Friday, Apr 17, 2020


I am writing to update you on impacts of the COVID-19 pandemic on Minneapolis-St. Paul International Airport (MSP).


First, though, I want to express my hope that you and your family remain healthy during these challenging times.


In addition to its human toll, the pandemic has threatened the financial wellbeing of a wide spectrum of industries, businesses and families. The travel and hospitality industries are among the hardest hit, with would-be travelers wisely staying close to home when possible.


Even so, airlines, airports and related businesses continue to serve an essential role that is as important as ever given the need to move health care personnel and equipment to the places they are needed. I very much appreciate the thousands of people who continue to work remotely or on our airport campuses to ensure access to necessary travel continues.


It is clear from MSP’s empty parking ramps, roadways, ticketing lobbies and concourses that people who don’t need to travel are heeding the call to stay home:

  • In recent weeks airlines have suspended 94 routes at MSP, and a number of airlines either have temporarily stopped or plan to temporarily stop service at MSP entirely, including Aer Lingus, Air Canada, Air France, Condor, JetBlue, KLM and Spirit.
  • The number of passengers being screened at MSP security checkpoints is down 95 percent from this time a year ago. Consequently, three Terminal 1 checkpoints and one Terminal 2 checkpoint have been closed until demand recovers.
  • Passengers are only using about 2 percent of MSP’s parking capacity, leading to the closure of the Blue, Red, Quick Ride and Valet garages at Terminal 1 and the Purple garage at Terminal 2.
  • Only 21 of MSP’s 75 food and beverage establishments and 9 of its 52 retail and convenience stores remain open, and those that are open operate reduced hours due to the greatly reduced demand.

Since we fund our airport operations through rents and fees generated by airport users, these are very challenging times financially for the MAC. It is also a very difficult time for the many businesses operating at MSP, particularly for airlines and their contractors and vendors as well as for food, retail and service concessionaires – and for the thousands of employees working for these companies.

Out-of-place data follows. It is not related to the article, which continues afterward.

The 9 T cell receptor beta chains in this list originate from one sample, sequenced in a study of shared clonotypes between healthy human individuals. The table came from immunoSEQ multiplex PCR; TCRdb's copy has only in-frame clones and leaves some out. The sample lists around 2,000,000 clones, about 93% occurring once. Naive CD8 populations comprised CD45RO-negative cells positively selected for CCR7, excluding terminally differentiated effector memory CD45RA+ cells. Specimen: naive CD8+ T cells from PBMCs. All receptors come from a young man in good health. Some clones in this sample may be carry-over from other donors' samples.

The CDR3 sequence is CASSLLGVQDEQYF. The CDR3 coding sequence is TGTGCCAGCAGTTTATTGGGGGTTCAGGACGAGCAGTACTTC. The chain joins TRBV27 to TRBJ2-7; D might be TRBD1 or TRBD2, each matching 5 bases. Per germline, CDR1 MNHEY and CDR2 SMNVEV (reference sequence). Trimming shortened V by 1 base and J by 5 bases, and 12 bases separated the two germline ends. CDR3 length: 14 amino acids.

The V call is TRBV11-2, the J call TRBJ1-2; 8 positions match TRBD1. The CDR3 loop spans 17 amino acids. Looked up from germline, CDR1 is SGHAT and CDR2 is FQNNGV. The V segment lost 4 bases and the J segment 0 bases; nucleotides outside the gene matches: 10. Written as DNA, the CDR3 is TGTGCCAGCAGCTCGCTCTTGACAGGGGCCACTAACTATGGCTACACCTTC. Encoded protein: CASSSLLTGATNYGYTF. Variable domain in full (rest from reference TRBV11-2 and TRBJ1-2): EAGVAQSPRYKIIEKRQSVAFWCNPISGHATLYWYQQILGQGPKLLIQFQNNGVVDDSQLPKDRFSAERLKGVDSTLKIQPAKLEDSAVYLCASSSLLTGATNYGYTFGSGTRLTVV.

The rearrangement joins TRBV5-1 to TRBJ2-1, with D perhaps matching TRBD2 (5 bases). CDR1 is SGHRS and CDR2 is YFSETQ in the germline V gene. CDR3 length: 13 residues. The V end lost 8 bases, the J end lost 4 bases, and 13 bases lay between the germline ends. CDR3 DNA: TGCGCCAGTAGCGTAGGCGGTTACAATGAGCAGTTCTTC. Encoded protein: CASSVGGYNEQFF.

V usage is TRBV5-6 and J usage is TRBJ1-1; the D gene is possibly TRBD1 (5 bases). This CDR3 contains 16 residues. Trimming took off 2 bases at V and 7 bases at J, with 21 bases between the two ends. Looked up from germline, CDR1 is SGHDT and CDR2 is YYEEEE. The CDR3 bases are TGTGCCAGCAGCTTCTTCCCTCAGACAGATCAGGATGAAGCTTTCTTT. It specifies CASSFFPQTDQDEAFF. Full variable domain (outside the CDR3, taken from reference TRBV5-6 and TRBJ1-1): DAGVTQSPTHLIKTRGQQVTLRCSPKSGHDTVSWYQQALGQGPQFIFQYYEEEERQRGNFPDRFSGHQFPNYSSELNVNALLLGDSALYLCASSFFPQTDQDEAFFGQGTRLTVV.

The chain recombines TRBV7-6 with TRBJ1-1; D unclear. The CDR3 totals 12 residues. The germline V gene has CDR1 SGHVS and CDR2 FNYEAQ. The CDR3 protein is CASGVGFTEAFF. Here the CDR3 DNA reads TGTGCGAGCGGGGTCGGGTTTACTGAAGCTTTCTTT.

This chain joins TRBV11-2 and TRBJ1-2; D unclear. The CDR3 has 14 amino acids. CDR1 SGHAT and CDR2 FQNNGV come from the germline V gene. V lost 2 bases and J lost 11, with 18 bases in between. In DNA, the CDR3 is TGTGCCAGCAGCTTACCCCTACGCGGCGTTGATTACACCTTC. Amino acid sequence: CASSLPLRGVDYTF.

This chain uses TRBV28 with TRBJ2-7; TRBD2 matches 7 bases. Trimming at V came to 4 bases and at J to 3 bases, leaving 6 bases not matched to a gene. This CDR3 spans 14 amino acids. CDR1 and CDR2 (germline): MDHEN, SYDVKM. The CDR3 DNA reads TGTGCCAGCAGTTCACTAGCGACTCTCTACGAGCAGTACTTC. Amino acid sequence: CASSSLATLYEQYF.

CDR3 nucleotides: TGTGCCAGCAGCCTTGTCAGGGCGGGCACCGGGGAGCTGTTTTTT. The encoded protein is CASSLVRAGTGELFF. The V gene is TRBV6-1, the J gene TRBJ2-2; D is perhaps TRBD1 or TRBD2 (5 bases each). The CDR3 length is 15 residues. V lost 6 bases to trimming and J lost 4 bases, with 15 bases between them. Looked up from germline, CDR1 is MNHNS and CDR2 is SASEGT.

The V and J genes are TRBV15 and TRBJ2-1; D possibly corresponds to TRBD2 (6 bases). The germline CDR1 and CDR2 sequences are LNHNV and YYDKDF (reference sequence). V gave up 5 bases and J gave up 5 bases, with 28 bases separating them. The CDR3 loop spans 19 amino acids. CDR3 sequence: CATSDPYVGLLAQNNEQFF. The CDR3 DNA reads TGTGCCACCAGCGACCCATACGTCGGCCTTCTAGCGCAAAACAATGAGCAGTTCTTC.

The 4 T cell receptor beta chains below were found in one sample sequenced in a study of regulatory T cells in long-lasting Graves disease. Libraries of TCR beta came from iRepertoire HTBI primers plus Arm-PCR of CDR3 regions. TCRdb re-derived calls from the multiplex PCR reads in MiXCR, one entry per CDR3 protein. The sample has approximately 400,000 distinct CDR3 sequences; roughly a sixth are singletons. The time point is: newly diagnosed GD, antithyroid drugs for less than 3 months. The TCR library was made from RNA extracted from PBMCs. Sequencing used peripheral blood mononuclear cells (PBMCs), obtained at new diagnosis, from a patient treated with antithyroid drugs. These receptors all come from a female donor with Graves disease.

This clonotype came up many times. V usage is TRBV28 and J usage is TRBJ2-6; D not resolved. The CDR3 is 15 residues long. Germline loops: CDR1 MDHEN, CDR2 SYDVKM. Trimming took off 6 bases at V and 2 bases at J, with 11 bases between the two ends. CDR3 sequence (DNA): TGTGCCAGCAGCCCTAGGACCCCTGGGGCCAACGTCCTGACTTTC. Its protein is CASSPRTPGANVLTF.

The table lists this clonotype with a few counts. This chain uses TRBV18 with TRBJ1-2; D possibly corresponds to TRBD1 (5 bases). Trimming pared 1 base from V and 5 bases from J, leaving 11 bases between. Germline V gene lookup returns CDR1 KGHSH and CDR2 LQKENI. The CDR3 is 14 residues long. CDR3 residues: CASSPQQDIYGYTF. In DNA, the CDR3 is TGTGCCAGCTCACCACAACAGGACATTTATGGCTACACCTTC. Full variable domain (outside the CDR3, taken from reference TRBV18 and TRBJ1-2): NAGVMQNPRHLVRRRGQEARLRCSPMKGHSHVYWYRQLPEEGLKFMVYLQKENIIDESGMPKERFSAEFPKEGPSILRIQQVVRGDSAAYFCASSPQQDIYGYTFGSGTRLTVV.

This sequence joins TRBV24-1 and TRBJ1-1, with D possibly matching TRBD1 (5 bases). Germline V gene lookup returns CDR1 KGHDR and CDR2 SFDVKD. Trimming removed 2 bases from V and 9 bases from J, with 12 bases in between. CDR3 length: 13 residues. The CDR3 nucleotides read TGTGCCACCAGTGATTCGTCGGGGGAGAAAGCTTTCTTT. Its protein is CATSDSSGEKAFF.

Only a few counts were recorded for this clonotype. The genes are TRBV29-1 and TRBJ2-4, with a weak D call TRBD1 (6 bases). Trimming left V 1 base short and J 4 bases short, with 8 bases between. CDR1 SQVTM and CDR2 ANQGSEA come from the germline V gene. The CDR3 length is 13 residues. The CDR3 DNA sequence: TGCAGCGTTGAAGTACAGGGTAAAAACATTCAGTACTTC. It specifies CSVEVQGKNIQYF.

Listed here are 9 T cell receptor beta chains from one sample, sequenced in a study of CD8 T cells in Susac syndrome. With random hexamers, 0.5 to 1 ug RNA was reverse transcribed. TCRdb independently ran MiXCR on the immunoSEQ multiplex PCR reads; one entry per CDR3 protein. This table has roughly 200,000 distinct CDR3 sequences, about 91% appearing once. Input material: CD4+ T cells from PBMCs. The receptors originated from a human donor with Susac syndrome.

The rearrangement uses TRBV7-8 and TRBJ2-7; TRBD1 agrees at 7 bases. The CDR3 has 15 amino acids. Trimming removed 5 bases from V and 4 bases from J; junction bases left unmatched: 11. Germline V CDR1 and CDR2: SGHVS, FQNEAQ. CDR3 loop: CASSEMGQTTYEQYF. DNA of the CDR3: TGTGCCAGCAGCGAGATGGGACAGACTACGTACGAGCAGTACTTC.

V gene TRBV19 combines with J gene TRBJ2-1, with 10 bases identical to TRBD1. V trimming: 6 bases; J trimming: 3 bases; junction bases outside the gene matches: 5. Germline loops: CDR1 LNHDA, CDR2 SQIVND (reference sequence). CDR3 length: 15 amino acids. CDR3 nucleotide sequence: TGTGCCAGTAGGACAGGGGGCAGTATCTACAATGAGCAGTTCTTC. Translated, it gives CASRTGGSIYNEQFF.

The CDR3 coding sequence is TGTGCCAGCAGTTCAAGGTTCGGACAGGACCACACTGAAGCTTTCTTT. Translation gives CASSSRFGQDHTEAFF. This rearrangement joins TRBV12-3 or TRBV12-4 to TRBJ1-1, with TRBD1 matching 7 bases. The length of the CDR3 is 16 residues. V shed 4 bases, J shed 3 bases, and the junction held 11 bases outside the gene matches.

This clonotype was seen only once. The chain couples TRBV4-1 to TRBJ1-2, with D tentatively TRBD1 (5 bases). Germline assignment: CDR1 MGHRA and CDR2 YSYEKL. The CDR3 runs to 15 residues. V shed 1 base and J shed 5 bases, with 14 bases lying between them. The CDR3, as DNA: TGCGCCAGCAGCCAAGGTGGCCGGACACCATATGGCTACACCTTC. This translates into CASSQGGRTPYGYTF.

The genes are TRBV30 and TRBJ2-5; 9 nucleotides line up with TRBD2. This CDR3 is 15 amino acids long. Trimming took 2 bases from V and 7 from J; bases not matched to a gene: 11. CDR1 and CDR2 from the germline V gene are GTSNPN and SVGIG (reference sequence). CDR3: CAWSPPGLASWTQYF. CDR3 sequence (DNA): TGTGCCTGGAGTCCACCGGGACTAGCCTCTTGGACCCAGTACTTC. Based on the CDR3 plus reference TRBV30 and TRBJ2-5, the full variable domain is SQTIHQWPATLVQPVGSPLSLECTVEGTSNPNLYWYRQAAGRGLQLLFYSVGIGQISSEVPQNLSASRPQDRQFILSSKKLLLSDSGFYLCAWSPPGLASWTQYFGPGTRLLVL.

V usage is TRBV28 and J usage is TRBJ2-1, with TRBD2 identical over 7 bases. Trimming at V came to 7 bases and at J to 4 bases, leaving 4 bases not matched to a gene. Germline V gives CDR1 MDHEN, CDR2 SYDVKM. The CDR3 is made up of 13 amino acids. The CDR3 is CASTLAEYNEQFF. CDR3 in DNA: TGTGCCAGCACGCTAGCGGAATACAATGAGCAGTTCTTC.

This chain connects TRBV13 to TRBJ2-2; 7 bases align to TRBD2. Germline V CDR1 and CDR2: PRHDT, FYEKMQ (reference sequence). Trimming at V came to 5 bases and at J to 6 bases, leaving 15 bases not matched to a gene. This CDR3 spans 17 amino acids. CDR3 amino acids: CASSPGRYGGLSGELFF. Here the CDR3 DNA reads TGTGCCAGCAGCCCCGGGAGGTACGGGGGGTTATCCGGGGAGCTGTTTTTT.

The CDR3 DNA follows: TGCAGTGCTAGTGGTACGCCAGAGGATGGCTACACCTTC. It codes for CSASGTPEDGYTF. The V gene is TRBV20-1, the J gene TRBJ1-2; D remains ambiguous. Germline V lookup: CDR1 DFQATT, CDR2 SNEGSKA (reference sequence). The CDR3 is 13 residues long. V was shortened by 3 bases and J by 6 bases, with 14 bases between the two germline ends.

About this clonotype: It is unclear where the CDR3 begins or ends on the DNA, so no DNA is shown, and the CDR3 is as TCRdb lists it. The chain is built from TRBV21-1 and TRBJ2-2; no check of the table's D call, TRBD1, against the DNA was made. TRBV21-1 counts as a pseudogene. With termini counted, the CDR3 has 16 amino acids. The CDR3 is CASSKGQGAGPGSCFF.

The MAC has scrutinized its budget, deferred non-essential expenditures and applied cost-saving measures where possible. At the same time, we have been exploring short-term relief opportunities for our key partners such as airlines, concessionaires and auto rental companies, through temporarily deferring or waiving some rents and fees. Relief options are limited, though, due to federal restrictions on use of airport revenues and the fact that the MAC is facing such significant financial challenges itself.


To that point, we are extremely grateful to Minnesota’s U.S. Senators, Amy Klobuchar and Tina Smith, and to the state’s Congressional delegation for their leadership and support in passing the Coronavirus Aid, Relief and Economic Security (CARES) Act. In addition to providing more than $50 billion in relief for the nation’s airlines, the act includes $10 billion in relief to U.S. airports.


While we don’t know the specific share of aid the MAC will receive, we anticipate it will exceed $120 million. Those airport funds can be used for a variety of purposes, including debt payment and cash flow. That will help tremendously in the short term, and we are extremely grateful for that assistance. Still, with all our major revenue sources only generating a small percentage of budgeted revenues, long term it won’t be enough. We continue to communicate with our industry trade organizations and work with our Congressional leaders to discuss additional assistance airports will need moving forward.


We also appreciate the tremendous support we have received from the Twin Cities-area community. MSP typically generates nearly $16 billion annually for the area economy, and people and businesses understand how important it will be to recover suspended air service and travel demand when the threat from COVID-19 eases.


With that in mind certain key infrastructure improvements such as expansion and modernization of the Terminal 1 ticketing and bag claim facilities will continue. We are mid-way through that six-year project. By moving forward with that construction now, when comparatively few people are occupying those spaces, we are also able to reduce construction impacts to travelers later, when large numbers of eager travelers return, as well as preserving construction jobs. We want to make sure the airport is ready for a resurgence in demand when we are all able to move past the COVID crisis in the United States and around the world.


In the meantime, keep well and stay safe. We’ll get through this together.




Brian Ryks
Executive Director & CEO
Metropolitan Airports Commission